In my current line of work, I encounter a number of newly-arrived residents of Canada, including many Syrian refugees. Recently, a co-worker of mine assisted a Syrian lady, Bushra, who she brought in an array of snacks as thanks for the help. Her Syrian generosity meant that there were a lot of snacks to share. I tried several delicious foods, including little pizza flatbreads, a sweet semolina cake, and kibbeh. The kibbeh were amazing—little balls of bulgur wheat stuffed with slightly spiced meat. They were so tasty, in fact, that I wanted to find out the recipe.
With the help of a woman who works for a local immigration agency, we set up a cooking demo at Bushra’s home. “Cooking demo” for Syrians apparently means “large feast with friends” because, when my co-worker and I arrived at Bushra’s place, there was a veritable banquet of dishes awaiting us. Bushra and her husband, Abdulwahab, are from Aleppo in Syria, which is a city known for its food culture. Aleppo was a major stop along the Silk Road, so the cuisine there was a sort of melting pot of influences and the diverse communities—Arabs, Armenians, Kurds and also Christians—who lived there. Abdulwahab ran a restaurant in Kuwait for many years, thus both husband and wife are accomplished cooks and prepared different aspects of the meal for us.
The spread included some familiar foods and some new dishes. There was hummus (almost Israeli-style, with lots of tahini) and a lusciously smooth baba ganoush, decorated with shreds of carrot, olives, and pomegranate seeds. The tabbouleh (pictured above) was dressed simply, with just lemon juice, olive oil, and salt, and finely-diced tomatoes and onions made it one of the nicest tabboulehs I’ve yet had. Abdulwahab told us that the proper way to eat tabbouleh was with lettuce, which actually made it very easy to eat!
(Clockwise from left: Green beans, hummus, Abdulwahab’s Famous Salad, chicken curry, rice)
Vegetables played a major role in the meal. Abdulwahab made his “famous salad,” that he used to serve in his restaurant days—it was mainly cucumber, lettuce, tomato, and onion dressed in lemon juice, olive oil, and mint. Another dish consisted of tomatoes, red peppers, eggplants, and onions simmered in olive oil (Bushra noted that you have to make sure to salt the eggplant before cooking so it absorbs less oil). My favourite vegetable dish was probably the simplest: onions simmered in about a half cup of oil on low (so they don’t brown). Add to that green beans, put on the lid, and let cook gently for an hour. Bushra served the beans cold. They were unexpectedly simple yet very tasty.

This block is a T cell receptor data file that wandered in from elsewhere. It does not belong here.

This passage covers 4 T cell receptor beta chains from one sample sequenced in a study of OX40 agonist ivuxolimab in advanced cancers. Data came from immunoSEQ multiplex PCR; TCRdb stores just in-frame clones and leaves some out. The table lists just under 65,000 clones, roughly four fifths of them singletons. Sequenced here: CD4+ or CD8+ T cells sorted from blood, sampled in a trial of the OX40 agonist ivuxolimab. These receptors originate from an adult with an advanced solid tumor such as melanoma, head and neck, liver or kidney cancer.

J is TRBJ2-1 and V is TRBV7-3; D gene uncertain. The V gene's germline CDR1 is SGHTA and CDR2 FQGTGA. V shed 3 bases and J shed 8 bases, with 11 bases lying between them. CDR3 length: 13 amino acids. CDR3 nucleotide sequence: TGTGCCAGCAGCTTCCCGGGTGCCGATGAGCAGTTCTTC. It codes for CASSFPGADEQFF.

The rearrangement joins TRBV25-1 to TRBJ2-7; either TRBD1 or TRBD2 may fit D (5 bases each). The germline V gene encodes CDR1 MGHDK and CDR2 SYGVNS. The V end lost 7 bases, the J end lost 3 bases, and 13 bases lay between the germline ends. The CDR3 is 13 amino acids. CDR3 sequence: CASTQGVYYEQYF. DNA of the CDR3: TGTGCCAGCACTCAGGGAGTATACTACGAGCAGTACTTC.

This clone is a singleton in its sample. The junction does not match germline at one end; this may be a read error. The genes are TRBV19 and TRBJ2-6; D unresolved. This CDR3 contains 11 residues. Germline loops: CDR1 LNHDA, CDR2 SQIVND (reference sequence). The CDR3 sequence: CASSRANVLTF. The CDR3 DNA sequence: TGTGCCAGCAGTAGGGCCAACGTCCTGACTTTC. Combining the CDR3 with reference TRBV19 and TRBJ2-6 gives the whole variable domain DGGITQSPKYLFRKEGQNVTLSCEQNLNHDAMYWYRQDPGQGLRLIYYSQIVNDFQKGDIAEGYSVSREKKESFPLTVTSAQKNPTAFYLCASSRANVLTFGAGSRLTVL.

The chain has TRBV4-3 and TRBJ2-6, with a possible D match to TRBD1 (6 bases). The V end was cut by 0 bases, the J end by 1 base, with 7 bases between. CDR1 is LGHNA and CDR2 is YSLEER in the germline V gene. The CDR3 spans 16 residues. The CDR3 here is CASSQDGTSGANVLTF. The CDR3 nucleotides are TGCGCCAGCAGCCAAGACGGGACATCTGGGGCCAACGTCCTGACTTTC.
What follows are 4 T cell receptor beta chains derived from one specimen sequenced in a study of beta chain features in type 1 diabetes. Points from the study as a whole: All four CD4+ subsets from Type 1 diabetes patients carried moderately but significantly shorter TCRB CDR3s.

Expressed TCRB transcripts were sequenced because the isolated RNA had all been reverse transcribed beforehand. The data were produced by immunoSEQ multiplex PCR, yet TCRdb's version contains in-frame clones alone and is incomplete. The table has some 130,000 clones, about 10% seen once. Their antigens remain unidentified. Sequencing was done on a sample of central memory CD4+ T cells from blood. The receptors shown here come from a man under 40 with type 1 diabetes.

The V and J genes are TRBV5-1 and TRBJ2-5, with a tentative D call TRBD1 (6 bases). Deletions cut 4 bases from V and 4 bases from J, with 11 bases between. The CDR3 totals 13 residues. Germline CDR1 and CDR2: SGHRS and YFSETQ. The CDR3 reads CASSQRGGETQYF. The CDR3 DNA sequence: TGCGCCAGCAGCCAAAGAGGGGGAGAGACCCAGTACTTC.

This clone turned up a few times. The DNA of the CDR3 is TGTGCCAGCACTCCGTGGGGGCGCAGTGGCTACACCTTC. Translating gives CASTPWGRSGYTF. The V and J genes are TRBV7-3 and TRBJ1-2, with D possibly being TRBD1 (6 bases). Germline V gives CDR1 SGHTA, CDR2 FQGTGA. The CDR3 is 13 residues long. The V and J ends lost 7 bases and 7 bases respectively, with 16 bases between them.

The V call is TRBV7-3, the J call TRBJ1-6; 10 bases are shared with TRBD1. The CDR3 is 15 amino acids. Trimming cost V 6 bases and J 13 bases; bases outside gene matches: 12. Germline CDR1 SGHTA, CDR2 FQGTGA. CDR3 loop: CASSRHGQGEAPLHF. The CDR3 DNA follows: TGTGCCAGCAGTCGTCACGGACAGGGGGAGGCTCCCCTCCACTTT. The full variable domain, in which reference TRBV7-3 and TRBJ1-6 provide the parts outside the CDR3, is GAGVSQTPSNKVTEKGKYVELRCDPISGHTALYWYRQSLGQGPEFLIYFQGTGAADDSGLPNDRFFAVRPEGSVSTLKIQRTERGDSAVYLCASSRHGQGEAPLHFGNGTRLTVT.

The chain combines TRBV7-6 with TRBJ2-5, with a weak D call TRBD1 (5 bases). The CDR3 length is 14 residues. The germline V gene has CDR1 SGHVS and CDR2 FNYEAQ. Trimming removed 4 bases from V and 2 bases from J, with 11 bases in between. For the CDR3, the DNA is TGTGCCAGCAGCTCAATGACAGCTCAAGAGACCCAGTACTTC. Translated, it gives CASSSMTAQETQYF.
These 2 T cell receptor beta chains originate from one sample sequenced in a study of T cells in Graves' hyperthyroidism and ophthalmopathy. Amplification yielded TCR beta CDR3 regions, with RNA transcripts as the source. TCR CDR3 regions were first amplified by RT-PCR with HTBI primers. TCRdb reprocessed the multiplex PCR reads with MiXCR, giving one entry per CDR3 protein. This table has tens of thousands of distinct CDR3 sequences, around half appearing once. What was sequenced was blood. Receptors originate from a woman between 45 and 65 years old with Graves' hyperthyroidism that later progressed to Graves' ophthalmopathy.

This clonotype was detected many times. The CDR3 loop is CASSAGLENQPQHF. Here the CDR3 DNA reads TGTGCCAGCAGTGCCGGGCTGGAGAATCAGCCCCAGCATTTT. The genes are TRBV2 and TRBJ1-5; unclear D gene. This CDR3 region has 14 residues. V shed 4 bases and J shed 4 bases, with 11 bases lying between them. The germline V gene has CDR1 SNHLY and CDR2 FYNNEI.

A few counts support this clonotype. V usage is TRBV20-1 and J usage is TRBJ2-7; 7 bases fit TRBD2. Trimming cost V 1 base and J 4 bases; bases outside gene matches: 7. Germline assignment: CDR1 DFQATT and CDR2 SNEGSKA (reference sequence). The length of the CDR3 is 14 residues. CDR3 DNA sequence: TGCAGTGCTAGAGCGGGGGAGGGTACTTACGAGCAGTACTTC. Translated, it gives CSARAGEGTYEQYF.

(Clockwise from left: hummus, salad, curry, simmered vegetables, baba ganoush, kibbeh, rice)
There was also a big platter of yellow rice, served with a turmeric-heavy chicken curry. Spinach and onion handpies and the ubiquitous kibbeh finished off the meal. Bushra and Abdulwahab told us that they have a saying in Aleppo that “you eat as much as you love them.” The host wants to be generous with their guests, and Bushra and Abdulwahab were immensely warm and inviting. My co-worker and I tried our best to finish everything, but we failed in that challenge!
Bushra gave a brief demonstration to me of how to make kibbeh. Years of practice have made her adept at forming the egg-shaped balls of kibbeh deliciousness. She uses an electric meat grinder to combine the bulgur wheat and meat, forms them into elongated little cups, stuffs in the spiced ground meat and onion mixture, then she moulds it into a tapered egg to be fried in a fairly shallow pan of oil (about ½ an inch deep). Bushra said that the thinner the kibbeh are, the better.
The meal ended with a round of tea and a platter of baklava and Syrian desserts. The whole evening was lovely—not only was there delicious food, but we learned a lot about Syrian culture. There was no political agenda, just a gathering of people with an appreciation of good food. We were there to share and learn, just one-on-one, as people. Bushra and Abdulwahab seemed surprised at how much I knew about architecture in Syria, and I was surprised at how they could be so generous in light of everything that they lost back home. I hope that there is a future for Syria that isn’t just warfare and destruction, because they have such a rich history, fascinating food culture, and such warm, welcoming people.